High rents in cities like San Francisco, New York, Boston and Seattle have prompted some local activists to call for slowing down gentrification by slowing down construction of new market-rate housing units. These initiatives are based on the common misconception that new market-rate housing causes higher rents. People see new pricey condos in gentrifying neighborhoods like Williamsburg in New York or the Mission in San Francisco and conclude that the pricey condos cause higher rents. This conclusion is flawed. Rents in New York or San Francisco increase not because there are too many new housing units, but because there are too few, relative to demand.
This misconception is understandable, and it comes from the fact that adding new housing units has two opposite effects on rents in a neighborhood.
- First, there is the supply effect. Increases in the supply of apartments tend to push rents down. Intuitively, adding new housing reduces competition for existing apartments, and this helps keep rents in check for existing renters. If the new condos or apartments are not built, there are more families competing with existing residents for fixed housing stock, and rents and displacement increase.
- Second, there is the gentrification effect. Adding new housing units can also affect the type of residents, retail and amenities in a neighborhood. New boutiques, fancy new restaurants, and more young professionals in the streets tend to push rent up.
Activists tend to focus on the second effect, but the reality is that the first effect is much stronger. Economic research on this topic is unanimous. There is no question that on net, adding more units tends to lower rents. All existing peer-reviewed academic studies — including work done at Harvard University, the Wharton School at the University of Pennsylvania and by me at UC Berkeley — find that more housing supply results in lower rents and house prices, everything else being constant.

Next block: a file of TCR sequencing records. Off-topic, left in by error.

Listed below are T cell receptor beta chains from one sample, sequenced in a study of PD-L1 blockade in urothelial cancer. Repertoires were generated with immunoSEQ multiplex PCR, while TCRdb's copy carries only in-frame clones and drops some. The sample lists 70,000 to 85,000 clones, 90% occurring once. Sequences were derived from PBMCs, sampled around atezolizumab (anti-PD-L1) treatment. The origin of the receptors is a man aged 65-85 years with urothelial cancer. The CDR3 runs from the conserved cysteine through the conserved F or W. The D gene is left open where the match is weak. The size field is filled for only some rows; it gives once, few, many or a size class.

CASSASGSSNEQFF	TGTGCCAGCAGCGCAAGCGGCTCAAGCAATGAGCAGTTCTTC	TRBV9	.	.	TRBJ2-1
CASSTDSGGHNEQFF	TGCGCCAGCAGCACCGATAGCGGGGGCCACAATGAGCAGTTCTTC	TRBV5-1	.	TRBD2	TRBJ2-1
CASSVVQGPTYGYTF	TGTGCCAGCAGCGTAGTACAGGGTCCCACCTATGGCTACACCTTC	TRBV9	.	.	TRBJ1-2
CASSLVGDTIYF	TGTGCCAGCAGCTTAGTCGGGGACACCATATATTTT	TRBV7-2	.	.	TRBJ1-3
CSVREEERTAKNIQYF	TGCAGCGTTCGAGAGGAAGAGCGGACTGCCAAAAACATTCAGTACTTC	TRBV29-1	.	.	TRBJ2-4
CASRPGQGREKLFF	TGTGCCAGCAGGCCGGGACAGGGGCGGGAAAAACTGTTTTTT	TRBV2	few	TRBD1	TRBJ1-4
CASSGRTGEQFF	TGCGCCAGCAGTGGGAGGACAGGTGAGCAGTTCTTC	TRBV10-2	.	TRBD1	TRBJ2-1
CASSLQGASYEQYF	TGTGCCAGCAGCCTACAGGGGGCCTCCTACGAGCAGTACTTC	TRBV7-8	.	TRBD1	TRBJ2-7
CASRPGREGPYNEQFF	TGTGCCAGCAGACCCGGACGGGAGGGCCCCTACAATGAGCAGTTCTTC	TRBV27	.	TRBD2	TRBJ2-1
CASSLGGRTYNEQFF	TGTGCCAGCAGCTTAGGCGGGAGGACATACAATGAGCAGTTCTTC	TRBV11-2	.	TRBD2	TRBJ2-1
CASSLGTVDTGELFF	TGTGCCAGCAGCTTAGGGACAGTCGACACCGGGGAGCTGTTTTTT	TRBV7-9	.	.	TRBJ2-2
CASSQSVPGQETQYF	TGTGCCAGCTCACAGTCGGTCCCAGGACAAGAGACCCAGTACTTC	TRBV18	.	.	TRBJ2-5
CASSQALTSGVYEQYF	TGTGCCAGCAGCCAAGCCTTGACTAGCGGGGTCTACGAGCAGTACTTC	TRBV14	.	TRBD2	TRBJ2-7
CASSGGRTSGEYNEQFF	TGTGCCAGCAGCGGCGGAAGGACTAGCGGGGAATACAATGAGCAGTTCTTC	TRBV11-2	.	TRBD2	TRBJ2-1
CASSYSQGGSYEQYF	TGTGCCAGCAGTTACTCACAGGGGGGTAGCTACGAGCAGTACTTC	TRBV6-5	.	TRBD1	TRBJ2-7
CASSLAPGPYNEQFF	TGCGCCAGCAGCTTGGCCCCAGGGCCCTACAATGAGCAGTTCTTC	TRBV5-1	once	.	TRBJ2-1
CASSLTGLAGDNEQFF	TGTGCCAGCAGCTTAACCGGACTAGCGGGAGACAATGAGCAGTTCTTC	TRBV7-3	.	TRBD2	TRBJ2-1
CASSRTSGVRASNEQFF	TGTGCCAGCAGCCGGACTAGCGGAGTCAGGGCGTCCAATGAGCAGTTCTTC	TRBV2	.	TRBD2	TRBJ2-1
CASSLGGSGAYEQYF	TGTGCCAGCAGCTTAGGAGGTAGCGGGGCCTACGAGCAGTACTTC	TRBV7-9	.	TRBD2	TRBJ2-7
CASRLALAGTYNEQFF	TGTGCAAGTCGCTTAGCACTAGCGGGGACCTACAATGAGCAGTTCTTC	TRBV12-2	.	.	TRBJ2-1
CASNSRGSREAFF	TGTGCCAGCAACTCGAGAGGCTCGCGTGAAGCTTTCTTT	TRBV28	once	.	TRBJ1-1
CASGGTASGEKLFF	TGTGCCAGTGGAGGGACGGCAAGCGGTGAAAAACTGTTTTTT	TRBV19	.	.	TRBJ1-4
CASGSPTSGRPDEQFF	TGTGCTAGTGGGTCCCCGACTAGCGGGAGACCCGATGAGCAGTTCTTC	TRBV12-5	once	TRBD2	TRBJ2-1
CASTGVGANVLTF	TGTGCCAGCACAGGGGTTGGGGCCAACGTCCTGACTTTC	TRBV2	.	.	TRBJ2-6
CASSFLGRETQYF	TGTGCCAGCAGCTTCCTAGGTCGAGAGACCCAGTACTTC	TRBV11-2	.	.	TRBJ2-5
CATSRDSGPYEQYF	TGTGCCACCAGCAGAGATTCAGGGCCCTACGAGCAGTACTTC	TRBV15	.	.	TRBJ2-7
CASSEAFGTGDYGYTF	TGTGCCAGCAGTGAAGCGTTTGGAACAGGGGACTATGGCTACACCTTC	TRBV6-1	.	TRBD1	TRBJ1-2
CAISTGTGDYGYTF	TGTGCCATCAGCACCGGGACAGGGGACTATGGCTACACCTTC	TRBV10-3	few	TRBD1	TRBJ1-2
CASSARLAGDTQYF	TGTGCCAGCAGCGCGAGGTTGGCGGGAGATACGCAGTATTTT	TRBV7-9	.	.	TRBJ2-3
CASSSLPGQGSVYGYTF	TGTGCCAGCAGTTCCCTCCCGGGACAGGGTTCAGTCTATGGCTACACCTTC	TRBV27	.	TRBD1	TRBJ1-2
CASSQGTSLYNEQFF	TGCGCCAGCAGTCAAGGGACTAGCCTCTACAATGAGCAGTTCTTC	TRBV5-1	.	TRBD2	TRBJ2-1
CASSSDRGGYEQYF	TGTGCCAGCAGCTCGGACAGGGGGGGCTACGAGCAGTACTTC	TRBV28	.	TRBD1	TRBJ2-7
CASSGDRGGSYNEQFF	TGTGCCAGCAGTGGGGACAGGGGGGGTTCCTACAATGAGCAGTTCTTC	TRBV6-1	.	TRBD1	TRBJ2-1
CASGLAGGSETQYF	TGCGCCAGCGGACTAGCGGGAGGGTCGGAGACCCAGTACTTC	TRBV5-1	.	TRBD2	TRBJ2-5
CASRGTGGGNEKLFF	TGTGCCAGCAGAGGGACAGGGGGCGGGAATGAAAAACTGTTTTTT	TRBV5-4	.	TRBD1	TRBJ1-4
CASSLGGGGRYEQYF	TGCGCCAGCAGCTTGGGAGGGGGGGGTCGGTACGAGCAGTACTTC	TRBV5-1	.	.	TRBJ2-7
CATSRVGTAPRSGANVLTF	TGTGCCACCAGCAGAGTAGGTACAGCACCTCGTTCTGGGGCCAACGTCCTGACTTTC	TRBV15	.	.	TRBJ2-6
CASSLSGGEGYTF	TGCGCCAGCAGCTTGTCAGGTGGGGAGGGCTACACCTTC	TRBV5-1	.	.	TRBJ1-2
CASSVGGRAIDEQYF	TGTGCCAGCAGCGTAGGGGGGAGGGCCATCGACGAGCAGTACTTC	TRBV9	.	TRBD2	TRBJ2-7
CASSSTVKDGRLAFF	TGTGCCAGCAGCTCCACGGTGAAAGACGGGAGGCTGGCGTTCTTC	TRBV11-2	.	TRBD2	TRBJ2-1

Fighting gentrification by blocking new housing has an emotional appeal, but is likely to hurt the very group of people that it is designed to help: local renters.
Something must be interfering with the market
There is a growing sense that some of the country’s most productive, high-income cities are becoming unaffordable for regular Americans, and the data bear this out. The gap in prices between places like San Francisco and Boston and the rest of the country, relative to the gap in wages, is much higher than it used to be. This affects where people choose to live.
In our research, we examined historical data on income and migration going back to 1880. For at least 100 years, Americans of all stripes moved to higher-income locations in search of economic opportunity and a better life. Over the past few decades housing prices in some high-income cities have risen so much that only the most educated people find it worthwhile to live there. Americans without a college degree are moving away from the most productive places in search of cities that offer a better standard of living after housing costs. This type of economic segregation is concerning for everyone who is worried about rising income inequality.
Why has housing become so expensive in some high-income cities? The statistical tests we (and others) have run confirm the common-sense idea that legal restrictions on construction have been the main culprit. Boston is not particularly dense, and technologically, it would certainly be possible to build the taller buildings and more infrastructure. When prices are high and rising, and yet construction is minimal, then something must be interfering with the market. Legal scholars point to major changes in the legal environment surrounding zoning and land use restrictions that began three to four decades ago as the cause of this rise, and our statistical work confirms this view.
As the California Legislative Analyst’s Office new report makes clear, the affordable housing crisis in California will not be solved by additional regulations. For California to again become the land of opportunity, it will need to build our way out of the affordability crisis, literally.